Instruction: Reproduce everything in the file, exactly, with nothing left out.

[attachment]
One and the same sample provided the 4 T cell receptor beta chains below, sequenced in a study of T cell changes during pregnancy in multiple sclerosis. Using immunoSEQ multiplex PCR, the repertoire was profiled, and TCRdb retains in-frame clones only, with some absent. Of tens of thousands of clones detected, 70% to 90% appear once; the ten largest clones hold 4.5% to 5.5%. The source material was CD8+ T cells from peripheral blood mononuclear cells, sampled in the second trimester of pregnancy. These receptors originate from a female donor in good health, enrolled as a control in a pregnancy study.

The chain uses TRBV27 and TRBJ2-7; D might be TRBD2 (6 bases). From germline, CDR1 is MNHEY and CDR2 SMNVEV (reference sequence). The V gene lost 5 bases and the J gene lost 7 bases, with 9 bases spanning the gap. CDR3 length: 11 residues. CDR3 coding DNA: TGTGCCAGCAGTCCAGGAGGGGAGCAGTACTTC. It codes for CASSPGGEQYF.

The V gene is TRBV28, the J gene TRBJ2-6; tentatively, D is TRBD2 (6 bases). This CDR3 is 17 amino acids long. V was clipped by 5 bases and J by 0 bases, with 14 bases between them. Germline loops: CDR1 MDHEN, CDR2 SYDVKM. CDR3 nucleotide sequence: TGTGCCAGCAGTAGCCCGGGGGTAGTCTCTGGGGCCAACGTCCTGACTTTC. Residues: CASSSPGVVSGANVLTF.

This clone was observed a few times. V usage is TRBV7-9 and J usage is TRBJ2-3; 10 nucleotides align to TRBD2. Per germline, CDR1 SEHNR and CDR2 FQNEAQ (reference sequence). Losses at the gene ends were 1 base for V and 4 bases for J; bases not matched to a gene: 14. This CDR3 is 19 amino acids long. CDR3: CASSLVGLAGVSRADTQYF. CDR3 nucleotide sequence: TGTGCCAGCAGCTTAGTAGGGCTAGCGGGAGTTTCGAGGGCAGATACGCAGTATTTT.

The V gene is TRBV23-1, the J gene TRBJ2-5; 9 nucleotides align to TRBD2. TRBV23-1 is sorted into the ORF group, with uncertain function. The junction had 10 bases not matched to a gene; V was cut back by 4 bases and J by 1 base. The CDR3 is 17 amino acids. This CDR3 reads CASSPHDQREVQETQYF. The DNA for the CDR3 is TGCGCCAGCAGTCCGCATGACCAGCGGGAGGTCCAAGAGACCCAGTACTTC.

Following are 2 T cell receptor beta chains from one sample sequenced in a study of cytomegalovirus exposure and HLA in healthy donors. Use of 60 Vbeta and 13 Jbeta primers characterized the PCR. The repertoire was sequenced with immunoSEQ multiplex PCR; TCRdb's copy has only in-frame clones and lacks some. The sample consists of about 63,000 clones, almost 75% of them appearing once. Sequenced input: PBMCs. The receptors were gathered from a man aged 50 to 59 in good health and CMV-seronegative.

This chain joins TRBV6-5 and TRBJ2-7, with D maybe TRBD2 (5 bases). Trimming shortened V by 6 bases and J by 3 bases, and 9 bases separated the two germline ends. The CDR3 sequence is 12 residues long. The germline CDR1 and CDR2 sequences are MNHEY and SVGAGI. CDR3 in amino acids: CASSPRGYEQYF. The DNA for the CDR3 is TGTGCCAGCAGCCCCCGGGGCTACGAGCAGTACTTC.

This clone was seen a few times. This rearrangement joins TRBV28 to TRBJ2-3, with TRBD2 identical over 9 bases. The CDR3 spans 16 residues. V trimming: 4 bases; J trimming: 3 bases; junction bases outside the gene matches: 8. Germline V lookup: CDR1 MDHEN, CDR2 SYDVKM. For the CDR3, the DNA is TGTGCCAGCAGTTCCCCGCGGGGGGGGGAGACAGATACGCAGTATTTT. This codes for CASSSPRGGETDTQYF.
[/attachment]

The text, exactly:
One and the same sample provided the 4 T cell receptor beta chains below, sequenced in a study of T cell changes during pregnancy in multiple sclerosis. Using immunoSEQ multiplex PCR, the repertoire was profiled, and TCRdb retains in-frame clones only, with some absent. Of tens of thousands of clones detected, 70% to 90% appear once; the ten largest clones hold 4.5% to 5.5%. The source material was CD8+ T cells from peripheral blood mononuclear cells, sampled in the second trimester of pregnancy. These receptors originate from a female donor in good health, enrolled as a control in a pregnancy study.

The chain uses TRBV27 and TRBJ2-7; D might be TRBD2 (6 bases). From germline, CDR1 is MNHEY and CDR2 SMNVEV (reference sequence). The V gene lost 5 bases and the J gene lost 7 bases, with 9 bases spanning the gap. CDR3 length: 11 residues. CDR3 coding DNA: TGTGCCAGCAGTCCAGGAGGGGAGCAGTACTTC. It codes for CASSPGGEQYF.

The V gene is TRBV28, the J gene TRBJ2-6; tentatively, D is TRBD2 (6 bases). This CDR3 is 17 amino acids long. V was clipped by 5 bases and J by 0 bases, with 14 bases between them. Germline loops: CDR1 MDHEN, CDR2 SYDVKM. CDR3 nucleotide sequence: TGTGCCAGCAGTAGCCCGGGGGTAGTCTCTGGGGCCAACGTCCTGACTTTC. Residues: CASSSPGVVSGANVLTF.

This clone was observed a few times. V usage is TRBV7-9 and J usage is TRBJ2-3; 10 nucleotides align to TRBD2. Per germline, CDR1 SEHNR and CDR2 FQNEAQ (reference sequence). Losses at the gene ends were 1 base for V and 4 bases for J; bases not matched to a gene: 14. This CDR3 is 19 amino acids long. CDR3: CASSLVGLAGVSRADTQYF. CDR3 nucleotide sequence: TGTGCCAGCAGCTTAGTAGGGCTAGCGGGAGTTTCGAGGGCAGATACGCAGTATTTT.

The V gene is TRBV23-1, the J gene TRBJ2-5; 9 nucleotides align to TRBD2. TRBV23-1 is sorted into the ORF group, with uncertain function. The junction had 10 bases not matched to a gene; V was cut back by 4 bases and J by 1 base. The CDR3 is 17 amino acids. This CDR3 reads CASSPHDQREVQETQYF. The DNA for the CDR3 is TGCGCCAGCAGTCCGCATGACCAGCGGGAGGTCCAAGAGACCCAGTACTTC.

Following are 2 T cell receptor beta chains from one sample sequenced in a study of cytomegalovirus exposure and HLA in healthy donors. Use of 60 Vbeta and 13 Jbeta primers characterized the PCR. The repertoire was sequenced with immunoSEQ multiplex PCR; TCRdb's copy has only in-frame clones and lacks some. The sample consists of about 63,000 clones, almost 75% of them appearing once. Sequenced input: PBMCs. The receptors were gathered from a man aged 50 to 59 in good health and CMV-seronegative.

This chain joins TRBV6-5 and TRBJ2-7, with D maybe TRBD2 (5 bases). Trimming shortened V by 6 bases and J by 3 bases, and 9 bases separated the two germline ends. The CDR3 sequence is 12 residues long. The germline CDR1 and CDR2 sequences are MNHEY and SVGAGI. CDR3 in amino acids: CASSPRGYEQYF. The DNA for the CDR3 is TGTGCCAGCAGCCCCCGGGGCTACGAGCAGTACTTC.

This clone was seen a few times. This rearrangement joins TRBV28 to TRBJ2-3, with TRBD2 identical over 9 bases. The CDR3 spans 16 residues. V trimming: 4 bases; J trimming: 3 bases; junction bases outside the gene matches: 8. Germline V lookup: CDR1 MDHEN, CDR2 SYDVKM. For the CDR3, the DNA is TGTGCCAGCAGTTCCCCGCGGGGGGGGGAGACAGATACGCAGTATTTT. This codes for CASSSPRGGETDTQYF.